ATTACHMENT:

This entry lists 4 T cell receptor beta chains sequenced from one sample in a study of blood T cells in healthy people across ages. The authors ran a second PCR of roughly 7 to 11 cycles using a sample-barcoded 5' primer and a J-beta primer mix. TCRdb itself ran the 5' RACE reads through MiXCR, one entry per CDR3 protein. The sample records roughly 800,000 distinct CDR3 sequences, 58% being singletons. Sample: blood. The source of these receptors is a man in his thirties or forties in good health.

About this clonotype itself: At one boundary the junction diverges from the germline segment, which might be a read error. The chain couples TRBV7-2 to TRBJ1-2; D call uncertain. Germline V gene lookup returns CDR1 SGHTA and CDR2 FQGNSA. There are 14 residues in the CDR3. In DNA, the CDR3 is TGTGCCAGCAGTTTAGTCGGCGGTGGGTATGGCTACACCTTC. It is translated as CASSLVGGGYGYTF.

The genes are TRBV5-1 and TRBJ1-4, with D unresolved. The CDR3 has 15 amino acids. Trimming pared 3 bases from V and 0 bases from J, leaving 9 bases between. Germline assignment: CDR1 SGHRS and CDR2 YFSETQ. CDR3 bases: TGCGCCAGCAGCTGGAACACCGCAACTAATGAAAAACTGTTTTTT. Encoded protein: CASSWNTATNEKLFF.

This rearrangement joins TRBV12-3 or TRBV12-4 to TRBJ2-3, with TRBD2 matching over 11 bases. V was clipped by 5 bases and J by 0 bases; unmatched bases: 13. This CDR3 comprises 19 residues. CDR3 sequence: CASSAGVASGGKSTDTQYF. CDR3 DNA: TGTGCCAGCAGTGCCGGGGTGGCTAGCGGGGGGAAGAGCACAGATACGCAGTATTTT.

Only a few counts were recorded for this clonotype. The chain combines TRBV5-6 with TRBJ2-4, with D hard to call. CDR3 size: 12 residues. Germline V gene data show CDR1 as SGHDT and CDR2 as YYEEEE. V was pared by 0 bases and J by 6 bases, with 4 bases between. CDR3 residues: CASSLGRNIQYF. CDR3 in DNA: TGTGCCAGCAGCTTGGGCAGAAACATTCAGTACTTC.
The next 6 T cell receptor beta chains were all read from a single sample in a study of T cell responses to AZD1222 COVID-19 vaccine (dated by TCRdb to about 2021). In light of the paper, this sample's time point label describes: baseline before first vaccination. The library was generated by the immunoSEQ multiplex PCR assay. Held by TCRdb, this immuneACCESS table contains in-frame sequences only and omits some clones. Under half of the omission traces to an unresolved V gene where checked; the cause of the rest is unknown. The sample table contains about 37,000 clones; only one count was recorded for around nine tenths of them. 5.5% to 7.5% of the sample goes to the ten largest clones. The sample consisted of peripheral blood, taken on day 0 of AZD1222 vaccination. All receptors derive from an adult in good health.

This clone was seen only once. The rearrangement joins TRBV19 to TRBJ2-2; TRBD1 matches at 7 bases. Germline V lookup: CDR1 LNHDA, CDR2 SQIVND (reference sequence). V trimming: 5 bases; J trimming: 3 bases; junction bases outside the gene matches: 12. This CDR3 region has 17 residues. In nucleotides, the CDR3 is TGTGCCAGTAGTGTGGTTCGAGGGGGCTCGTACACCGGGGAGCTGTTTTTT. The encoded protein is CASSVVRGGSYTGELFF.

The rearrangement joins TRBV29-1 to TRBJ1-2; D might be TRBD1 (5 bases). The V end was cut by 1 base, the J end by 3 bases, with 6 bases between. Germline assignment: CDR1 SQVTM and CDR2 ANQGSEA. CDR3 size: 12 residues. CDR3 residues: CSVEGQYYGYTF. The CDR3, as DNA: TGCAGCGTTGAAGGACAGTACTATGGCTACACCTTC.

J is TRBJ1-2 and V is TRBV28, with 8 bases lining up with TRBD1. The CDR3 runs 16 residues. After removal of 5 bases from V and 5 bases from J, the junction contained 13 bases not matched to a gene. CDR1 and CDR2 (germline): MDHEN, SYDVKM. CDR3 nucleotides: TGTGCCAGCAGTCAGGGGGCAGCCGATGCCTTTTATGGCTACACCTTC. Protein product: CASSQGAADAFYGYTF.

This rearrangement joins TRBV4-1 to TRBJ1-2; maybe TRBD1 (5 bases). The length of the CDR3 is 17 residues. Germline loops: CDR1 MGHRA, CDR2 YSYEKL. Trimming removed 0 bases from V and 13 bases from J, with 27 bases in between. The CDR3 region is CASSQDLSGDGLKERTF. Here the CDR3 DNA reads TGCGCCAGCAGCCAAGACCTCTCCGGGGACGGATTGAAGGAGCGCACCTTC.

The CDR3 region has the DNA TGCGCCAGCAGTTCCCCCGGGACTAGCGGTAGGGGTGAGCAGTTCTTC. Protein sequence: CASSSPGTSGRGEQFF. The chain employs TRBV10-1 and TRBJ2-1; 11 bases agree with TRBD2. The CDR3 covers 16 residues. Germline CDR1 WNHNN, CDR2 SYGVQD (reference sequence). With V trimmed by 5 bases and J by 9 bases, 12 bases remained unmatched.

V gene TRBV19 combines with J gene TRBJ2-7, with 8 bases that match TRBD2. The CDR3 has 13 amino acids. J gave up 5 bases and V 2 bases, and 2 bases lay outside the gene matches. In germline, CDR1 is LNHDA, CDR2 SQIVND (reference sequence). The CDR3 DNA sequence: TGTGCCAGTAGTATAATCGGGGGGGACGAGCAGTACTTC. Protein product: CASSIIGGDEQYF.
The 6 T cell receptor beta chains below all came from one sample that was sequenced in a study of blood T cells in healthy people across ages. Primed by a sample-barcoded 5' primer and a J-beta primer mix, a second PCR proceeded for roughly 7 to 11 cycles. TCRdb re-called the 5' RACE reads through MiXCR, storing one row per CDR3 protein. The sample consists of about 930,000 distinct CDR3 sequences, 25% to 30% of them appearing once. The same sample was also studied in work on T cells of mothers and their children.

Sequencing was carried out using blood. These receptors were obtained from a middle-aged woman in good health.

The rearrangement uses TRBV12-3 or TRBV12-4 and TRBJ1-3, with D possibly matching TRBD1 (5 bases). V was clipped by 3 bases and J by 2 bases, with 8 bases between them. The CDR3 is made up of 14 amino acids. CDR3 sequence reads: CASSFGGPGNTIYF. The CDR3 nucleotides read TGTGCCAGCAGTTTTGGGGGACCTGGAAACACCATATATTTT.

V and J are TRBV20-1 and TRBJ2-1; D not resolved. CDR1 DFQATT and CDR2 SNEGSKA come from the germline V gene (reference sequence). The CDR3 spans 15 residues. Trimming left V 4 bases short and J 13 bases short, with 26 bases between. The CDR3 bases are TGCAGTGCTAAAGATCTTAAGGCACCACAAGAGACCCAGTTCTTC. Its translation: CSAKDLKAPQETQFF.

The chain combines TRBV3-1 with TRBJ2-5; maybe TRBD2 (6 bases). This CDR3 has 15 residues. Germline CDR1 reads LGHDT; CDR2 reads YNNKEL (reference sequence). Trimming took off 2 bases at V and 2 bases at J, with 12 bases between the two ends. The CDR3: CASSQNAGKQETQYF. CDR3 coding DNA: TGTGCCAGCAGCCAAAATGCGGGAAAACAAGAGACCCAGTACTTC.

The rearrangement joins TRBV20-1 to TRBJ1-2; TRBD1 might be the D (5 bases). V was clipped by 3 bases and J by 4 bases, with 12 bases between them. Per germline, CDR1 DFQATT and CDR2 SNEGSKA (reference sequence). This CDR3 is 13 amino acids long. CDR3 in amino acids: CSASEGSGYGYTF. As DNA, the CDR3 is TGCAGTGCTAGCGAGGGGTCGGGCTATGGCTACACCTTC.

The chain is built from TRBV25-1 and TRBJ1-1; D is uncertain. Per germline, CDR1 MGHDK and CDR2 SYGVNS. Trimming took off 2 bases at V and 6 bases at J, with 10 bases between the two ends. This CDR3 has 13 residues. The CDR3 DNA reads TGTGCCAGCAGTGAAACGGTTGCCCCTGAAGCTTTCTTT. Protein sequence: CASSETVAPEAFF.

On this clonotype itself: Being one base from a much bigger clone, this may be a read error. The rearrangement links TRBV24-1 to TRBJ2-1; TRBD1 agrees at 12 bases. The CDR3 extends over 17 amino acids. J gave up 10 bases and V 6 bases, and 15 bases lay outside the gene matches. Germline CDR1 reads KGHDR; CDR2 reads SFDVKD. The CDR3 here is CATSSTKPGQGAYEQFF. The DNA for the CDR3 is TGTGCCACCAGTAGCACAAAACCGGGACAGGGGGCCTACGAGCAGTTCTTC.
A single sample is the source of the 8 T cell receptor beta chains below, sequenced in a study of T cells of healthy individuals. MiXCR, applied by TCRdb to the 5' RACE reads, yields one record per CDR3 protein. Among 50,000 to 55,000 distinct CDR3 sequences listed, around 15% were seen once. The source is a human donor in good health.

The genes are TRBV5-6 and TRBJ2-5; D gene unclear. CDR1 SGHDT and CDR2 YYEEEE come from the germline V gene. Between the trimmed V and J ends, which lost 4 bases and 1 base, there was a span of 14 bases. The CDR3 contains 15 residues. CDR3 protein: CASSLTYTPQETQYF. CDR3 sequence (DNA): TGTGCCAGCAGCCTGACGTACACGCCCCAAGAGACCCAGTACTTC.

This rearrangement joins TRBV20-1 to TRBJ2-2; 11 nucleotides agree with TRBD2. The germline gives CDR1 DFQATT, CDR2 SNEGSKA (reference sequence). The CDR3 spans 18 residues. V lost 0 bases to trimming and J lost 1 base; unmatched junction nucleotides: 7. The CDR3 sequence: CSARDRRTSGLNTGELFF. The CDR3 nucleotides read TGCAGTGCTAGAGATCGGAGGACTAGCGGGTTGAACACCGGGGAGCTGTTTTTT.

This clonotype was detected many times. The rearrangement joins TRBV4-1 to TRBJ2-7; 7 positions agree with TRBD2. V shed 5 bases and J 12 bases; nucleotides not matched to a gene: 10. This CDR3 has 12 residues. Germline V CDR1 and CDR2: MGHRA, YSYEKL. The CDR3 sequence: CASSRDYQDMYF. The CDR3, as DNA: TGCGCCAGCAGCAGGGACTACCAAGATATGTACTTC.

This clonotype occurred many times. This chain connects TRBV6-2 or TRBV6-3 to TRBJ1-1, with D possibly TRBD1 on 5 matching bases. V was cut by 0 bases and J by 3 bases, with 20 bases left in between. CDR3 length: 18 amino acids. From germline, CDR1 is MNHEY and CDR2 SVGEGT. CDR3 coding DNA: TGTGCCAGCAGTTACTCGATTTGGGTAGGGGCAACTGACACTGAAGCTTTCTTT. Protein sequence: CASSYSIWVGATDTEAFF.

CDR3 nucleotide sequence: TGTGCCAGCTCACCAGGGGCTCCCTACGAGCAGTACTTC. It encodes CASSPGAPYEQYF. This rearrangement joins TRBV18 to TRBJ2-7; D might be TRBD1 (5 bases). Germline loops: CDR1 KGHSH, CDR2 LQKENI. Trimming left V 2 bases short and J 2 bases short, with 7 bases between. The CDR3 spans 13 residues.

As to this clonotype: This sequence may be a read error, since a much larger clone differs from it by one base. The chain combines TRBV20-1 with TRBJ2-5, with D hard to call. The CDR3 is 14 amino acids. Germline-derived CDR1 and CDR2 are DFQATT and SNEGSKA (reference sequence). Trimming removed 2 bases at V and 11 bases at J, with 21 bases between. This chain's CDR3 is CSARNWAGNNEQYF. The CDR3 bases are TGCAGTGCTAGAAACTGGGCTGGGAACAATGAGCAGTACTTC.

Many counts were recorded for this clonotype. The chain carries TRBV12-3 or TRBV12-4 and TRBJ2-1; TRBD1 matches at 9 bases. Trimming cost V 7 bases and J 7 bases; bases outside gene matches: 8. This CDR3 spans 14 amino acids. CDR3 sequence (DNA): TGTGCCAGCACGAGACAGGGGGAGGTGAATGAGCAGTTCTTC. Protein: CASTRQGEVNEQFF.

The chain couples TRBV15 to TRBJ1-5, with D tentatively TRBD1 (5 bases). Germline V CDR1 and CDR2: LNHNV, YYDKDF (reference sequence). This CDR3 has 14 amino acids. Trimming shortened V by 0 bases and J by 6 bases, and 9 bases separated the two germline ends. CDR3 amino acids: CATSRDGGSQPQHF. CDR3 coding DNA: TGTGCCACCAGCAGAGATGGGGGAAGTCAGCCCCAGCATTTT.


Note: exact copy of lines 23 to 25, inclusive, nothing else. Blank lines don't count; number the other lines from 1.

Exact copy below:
This rearrangement joins TRBV20-1 to TRBJ2-2; 11 nucleotides agree with TRBD2. The germline gives CDR1 DFQATT, CDR2 SNEGSKA (reference sequence). The CDR3 spans 18 residues. V lost 0 bases to trimming and J lost 1 base; unmatched junction nucleotides: 7. The CDR3 sequence: CSARDRRTSGLNTGELFF. The CDR3 nucleotides read TGCAGTGCTAGAGATCGGAGGACTAGCGGGTTGAACACCGGGGAGCTGTTTTTT.

This clonotype was detected many times. The rearrangement joins TRBV4-1 to TRBJ2-7; 7 positions agree with TRBD2. V shed 5 bases and J 12 bases; nucleotides not matched to a gene: 10. This CDR3 has 12 residues. Germline V CDR1 and CDR2: MGHRA, YSYEKL. The CDR3 sequence: CASSRDYQDMYF. The CDR3, as DNA: TGCGCCAGCAGCAGGGACTACCAAGATATGTACTTC.

This clonotype occurred many times. This chain connects TRBV6-2 or TRBV6-3 to TRBJ1-1, with D possibly TRBD1 on 5 matching bases. V was cut by 0 bases and J by 3 bases, with 20 bases left in between. CDR3 length: 18 amino acids. From germline, CDR1 is MNHEY and CDR2 SVGEGT. CDR3 coding DNA: TGTGCCAGCAGTTACTCGATTTGGGTAGGGGCAACTGACACTGAAGCTTTCTTT. Protein sequence: CASSYSIWVGATDTEAFF.